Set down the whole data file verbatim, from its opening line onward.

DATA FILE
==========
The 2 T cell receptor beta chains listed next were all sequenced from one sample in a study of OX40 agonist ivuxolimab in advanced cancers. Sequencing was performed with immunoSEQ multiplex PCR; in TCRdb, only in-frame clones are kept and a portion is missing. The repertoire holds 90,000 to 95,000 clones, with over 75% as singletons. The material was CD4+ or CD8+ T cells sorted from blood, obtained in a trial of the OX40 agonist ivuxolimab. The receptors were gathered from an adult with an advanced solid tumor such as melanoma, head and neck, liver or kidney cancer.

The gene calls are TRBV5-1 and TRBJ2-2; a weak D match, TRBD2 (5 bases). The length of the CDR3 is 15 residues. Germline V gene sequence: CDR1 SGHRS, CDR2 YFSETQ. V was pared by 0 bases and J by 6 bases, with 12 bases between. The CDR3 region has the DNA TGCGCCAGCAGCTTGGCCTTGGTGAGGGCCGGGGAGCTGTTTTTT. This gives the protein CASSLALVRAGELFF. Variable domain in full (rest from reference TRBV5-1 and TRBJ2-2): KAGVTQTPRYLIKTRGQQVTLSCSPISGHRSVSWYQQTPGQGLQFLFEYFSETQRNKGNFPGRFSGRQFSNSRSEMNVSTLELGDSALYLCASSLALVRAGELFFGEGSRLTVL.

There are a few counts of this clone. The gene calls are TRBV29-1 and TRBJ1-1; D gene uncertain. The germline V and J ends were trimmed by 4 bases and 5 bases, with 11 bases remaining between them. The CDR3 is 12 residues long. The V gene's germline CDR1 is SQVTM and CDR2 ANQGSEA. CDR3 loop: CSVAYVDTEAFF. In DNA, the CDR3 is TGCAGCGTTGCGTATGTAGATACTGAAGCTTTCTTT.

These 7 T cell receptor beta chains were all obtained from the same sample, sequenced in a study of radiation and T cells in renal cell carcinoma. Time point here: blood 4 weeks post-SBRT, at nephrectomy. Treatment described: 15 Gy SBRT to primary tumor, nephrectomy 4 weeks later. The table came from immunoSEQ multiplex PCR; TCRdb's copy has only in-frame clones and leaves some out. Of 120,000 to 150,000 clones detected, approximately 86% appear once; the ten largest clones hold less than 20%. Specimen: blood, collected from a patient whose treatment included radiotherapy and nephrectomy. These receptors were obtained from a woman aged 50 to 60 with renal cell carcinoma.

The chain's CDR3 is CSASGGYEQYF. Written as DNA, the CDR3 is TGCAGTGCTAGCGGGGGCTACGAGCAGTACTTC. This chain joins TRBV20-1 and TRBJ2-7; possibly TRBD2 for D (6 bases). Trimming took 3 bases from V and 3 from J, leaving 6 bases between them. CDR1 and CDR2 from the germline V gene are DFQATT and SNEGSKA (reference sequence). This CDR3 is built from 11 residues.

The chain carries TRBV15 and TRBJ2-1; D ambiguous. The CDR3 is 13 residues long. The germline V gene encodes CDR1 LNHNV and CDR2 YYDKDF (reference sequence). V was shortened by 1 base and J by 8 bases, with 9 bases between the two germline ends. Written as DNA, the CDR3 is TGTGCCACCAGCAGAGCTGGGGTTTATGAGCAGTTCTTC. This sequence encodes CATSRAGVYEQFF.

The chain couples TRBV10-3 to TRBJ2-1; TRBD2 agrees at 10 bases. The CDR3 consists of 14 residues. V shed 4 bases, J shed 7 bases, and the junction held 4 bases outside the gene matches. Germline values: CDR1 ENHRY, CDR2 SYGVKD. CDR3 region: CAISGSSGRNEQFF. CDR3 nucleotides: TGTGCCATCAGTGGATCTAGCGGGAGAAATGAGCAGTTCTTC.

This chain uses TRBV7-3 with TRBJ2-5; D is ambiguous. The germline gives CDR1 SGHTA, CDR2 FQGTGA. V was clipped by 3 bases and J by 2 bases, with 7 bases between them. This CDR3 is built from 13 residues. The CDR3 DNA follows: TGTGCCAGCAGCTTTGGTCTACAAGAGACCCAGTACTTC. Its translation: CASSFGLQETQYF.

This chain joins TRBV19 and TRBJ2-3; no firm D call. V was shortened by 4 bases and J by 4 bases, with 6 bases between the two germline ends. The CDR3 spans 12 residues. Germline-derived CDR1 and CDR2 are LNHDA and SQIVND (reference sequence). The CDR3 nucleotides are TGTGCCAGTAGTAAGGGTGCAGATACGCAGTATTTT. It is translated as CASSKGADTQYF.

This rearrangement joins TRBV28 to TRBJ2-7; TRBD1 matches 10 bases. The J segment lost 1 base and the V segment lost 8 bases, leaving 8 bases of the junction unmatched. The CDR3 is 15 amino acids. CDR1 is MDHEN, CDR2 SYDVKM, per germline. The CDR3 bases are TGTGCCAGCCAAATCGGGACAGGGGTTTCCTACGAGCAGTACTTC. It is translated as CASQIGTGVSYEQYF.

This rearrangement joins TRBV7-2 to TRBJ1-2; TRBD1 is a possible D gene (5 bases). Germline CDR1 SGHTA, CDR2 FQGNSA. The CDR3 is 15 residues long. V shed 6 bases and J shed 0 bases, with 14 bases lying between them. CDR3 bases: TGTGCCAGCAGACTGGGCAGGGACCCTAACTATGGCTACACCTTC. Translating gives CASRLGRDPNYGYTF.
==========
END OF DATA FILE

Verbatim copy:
The 2 T cell receptor beta chains listed next were all sequenced from one sample in a study of OX40 agonist ivuxolimab in advanced cancers. Sequencing was performed with immunoSEQ multiplex PCR; in TCRdb, only in-frame clones are kept and a portion is missing. The repertoire holds 90,000 to 95,000 clones, with over 75% as singletons. The material was CD4+ or CD8+ T cells sorted from blood, obtained in a trial of the OX40 agonist ivuxolimab. The receptors were gathered from an adult with an advanced solid tumor such as melanoma, head and neck, liver or kidney cancer.

The gene calls are TRBV5-1 and TRBJ2-2; a weak D match, TRBD2 (5 bases). The length of the CDR3 is 15 residues. Germline V gene sequence: CDR1 SGHRS, CDR2 YFSETQ. V was pared by 0 bases and J by 6 bases, with 12 bases between. The CDR3 region has the DNA TGCGCCAGCAGCTTGGCCTTGGTGAGGGCCGGGGAGCTGTTTTTT. This gives the protein CASSLALVRAGELFF. Variable domain in full (rest from reference TRBV5-1 and TRBJ2-2): KAGVTQTPRYLIKTRGQQVTLSCSPISGHRSVSWYQQTPGQGLQFLFEYFSETQRNKGNFPGRFSGRQFSNSRSEMNVSTLELGDSALYLCASSLALVRAGELFFGEGSRLTVL.

There are a few counts of this clone. The gene calls are TRBV29-1 and TRBJ1-1; D gene uncertain. The germline V and J ends were trimmed by 4 bases and 5 bases, with 11 bases remaining between them. The CDR3 is 12 residues long. The V gene's germline CDR1 is SQVTM and CDR2 ANQGSEA. CDR3 loop: CSVAYVDTEAFF. In DNA, the CDR3 is TGCAGCGTTGCGTATGTAGATACTGAAGCTTTCTTT.

These 7 T cell receptor beta chains were all obtained from the same sample, sequenced in a study of radiation and T cells in renal cell carcinoma. Time point here: blood 4 weeks post-SBRT, at nephrectomy. Treatment described: 15 Gy SBRT to primary tumor, nephrectomy 4 weeks later. The table came from immunoSEQ multiplex PCR; TCRdb's copy has only in-frame clones and leaves some out. Of 120,000 to 150,000 clones detected, approximately 86% appear once; the ten largest clones hold less than 20%. Specimen: blood, collected from a patient whose treatment included radiotherapy and nephrectomy. These receptors were obtained from a woman aged 50 to 60 with renal cell carcinoma.

The chain's CDR3 is CSASGGYEQYF. Written as DNA, the CDR3 is TGCAGTGCTAGCGGGGGCTACGAGCAGTACTTC. This chain joins TRBV20-1 and TRBJ2-7; possibly TRBD2 for D (6 bases). Trimming took 3 bases from V and 3 from J, leaving 6 bases between them. CDR1 and CDR2 from the germline V gene are DFQATT and SNEGSKA (reference sequence). This CDR3 is built from 11 residues.

The chain carries TRBV15 and TRBJ2-1; D ambiguous. The CDR3 is 13 residues long. The germline V gene encodes CDR1 LNHNV and CDR2 YYDKDF (reference sequence). V was shortened by 1 base and J by 8 bases, with 9 bases between the two germline ends. Written as DNA, the CDR3 is TGTGCCACCAGCAGAGCTGGGGTTTATGAGCAGTTCTTC. This sequence encodes CATSRAGVYEQFF.

The chain couples TRBV10-3 to TRBJ2-1; TRBD2 agrees at 10 bases. The CDR3 consists of 14 residues. V shed 4 bases, J shed 7 bases, and the junction held 4 bases outside the gene matches. Germline values: CDR1 ENHRY, CDR2 SYGVKD. CDR3 region: CAISGSSGRNEQFF. CDR3 nucleotides: TGTGCCATCAGTGGATCTAGCGGGAGAAATGAGCAGTTCTTC.

This chain uses TRBV7-3 with TRBJ2-5; D is ambiguous. The germline gives CDR1 SGHTA, CDR2 FQGTGA. V was clipped by 3 bases and J by 2 bases, with 7 bases between them. This CDR3 is built from 13 residues. The CDR3 DNA follows: TGTGCCAGCAGCTTTGGTCTACAAGAGACCCAGTACTTC. Its translation: CASSFGLQETQYF.

This chain joins TRBV19 and TRBJ2-3; no firm D call. V was shortened by 4 bases and J by 4 bases, with 6 bases between the two germline ends. The CDR3 spans 12 residues. Germline-derived CDR1 and CDR2 are LNHDA and SQIVND (reference sequence). The CDR3 nucleotides are TGTGCCAGTAGTAAGGGTGCAGATACGCAGTATTTT. It is translated as CASSKGADTQYF.

This rearrangement joins TRBV28 to TRBJ2-7; TRBD1 matches 10 bases. The J segment lost 1 base and the V segment lost 8 bases, leaving 8 bases of the junction unmatched. The CDR3 is 15 amino acids. CDR1 is MDHEN, CDR2 SYDVKM, per germline. The CDR3 bases are TGTGCCAGCCAAATCGGGACAGGGGTTTCCTACGAGCAGTACTTC. It is translated as CASQIGTGVSYEQYF.

This rearrangement joins TRBV7-2 to TRBJ1-2; TRBD1 is a possible D gene (5 bases). Germline CDR1 SGHTA, CDR2 FQGNSA. The CDR3 is 15 residues long. V shed 6 bases and J shed 0 bases, with 14 bases lying between them. CDR3 bases: TGTGCCAGCAGACTGGGCAGGGACCCTAACTATGGCTACACCTTC. Translating gives CASRLGRDPNYGYTF.